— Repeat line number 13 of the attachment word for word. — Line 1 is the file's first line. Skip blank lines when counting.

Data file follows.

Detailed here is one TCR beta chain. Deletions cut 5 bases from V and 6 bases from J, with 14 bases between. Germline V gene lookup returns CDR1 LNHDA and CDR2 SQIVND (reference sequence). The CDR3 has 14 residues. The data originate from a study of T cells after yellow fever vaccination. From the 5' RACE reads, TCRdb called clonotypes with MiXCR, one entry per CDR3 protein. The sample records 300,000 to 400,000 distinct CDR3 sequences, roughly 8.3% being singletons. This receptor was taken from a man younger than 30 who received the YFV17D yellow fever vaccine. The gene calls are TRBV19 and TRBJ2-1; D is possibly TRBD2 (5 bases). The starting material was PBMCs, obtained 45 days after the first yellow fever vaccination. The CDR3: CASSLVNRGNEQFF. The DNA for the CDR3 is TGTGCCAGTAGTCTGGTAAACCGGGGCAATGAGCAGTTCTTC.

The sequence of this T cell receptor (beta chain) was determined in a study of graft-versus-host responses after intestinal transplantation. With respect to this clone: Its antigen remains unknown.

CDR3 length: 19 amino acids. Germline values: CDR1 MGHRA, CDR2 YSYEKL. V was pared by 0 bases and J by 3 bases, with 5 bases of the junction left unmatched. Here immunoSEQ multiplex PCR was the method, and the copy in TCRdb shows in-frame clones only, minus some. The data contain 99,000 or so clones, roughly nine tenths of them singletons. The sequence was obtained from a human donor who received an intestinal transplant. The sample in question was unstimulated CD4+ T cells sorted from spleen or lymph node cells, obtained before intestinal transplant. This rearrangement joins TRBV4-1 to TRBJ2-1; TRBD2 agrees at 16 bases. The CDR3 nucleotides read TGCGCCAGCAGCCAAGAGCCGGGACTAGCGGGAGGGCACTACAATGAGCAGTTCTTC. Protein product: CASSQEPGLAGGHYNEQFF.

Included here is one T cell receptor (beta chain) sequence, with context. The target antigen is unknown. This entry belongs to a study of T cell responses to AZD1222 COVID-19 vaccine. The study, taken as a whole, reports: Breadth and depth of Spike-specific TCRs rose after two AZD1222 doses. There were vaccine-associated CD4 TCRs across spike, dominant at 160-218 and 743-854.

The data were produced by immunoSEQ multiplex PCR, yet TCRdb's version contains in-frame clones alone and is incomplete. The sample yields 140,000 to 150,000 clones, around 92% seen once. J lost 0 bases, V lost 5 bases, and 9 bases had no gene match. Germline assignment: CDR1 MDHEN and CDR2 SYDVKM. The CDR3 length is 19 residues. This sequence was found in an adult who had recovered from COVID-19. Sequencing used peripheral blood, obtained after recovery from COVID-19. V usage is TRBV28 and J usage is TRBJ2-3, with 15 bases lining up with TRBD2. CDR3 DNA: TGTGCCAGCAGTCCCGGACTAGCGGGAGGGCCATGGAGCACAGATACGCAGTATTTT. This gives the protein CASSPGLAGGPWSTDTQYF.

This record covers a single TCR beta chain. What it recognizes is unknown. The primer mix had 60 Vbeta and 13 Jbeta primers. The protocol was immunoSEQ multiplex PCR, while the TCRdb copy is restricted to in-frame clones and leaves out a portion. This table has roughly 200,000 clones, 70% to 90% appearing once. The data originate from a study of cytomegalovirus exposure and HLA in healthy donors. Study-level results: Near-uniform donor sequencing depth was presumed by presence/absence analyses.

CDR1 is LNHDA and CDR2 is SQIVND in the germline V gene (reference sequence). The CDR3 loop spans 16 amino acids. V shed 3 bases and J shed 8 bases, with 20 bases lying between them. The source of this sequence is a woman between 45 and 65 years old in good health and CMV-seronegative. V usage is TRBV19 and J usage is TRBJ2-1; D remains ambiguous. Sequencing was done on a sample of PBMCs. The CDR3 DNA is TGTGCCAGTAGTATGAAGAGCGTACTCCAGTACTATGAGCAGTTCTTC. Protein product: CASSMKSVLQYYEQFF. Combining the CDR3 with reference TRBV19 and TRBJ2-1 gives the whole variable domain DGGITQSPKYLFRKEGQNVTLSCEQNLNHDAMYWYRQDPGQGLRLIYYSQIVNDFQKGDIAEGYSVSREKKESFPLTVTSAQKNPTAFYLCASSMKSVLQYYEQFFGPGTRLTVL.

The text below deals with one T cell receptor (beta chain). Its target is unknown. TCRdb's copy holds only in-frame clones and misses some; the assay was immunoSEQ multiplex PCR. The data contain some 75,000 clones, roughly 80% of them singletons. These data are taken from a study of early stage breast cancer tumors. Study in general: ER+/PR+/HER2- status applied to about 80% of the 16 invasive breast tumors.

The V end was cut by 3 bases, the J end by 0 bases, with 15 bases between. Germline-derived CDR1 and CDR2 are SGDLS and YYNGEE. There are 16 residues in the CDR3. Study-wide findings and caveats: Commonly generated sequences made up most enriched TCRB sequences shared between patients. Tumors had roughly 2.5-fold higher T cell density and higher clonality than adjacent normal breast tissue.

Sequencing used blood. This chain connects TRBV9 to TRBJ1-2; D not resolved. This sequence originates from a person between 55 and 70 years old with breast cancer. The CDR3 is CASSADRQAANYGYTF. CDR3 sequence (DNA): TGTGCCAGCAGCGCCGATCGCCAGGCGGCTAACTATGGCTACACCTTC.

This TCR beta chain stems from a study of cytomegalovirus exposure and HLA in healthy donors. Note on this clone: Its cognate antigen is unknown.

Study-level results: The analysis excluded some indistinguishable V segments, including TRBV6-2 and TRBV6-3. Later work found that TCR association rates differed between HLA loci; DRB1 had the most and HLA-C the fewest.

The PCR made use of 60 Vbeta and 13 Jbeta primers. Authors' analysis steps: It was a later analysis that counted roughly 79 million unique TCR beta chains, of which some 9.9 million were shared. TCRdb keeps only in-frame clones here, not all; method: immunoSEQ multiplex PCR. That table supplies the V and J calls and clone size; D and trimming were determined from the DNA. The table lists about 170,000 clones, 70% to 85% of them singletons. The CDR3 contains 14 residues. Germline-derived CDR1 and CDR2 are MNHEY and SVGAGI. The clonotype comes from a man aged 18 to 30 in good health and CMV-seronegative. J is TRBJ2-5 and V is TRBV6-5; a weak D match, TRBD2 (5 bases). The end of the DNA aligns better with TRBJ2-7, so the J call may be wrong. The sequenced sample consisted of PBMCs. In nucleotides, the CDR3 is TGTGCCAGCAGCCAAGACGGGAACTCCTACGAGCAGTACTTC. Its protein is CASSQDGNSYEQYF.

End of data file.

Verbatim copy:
The PCR made use of 60 Vbeta and 13 Jbeta primers. Authors' analysis steps: It was a later analysis that counted roughly 79 million unique TCR beta chains, of which some 9.9 million were shared. TCRdb keeps only in-frame clones here, not all; method: immunoSEQ multiplex PCR. That table supplies the V and J calls and clone size; D and trimming were determined from the DNA. The table lists about 170,000 clones, 70% to 85% of them singletons. The CDR3 contains 14 residues. Germline-derived CDR1 and CDR2 are MNHEY and SVGAGI. The clonotype comes from a man aged 18 to 30 in good health and CMV-seronegative. J is TRBJ2-5 and V is TRBV6-5; a weak D match, TRBD2 (5 bases). The end of the DNA aligns better with TRBJ2-7, so the J call may be wrong. The sequenced sample consisted of PBMCs. In nucleotides, the CDR3 is TGTGCCAGCAGCCAAGACGGGAACTCCTACGAGCAGTACTTC. Its protein is CASSQDGNSYEQYF.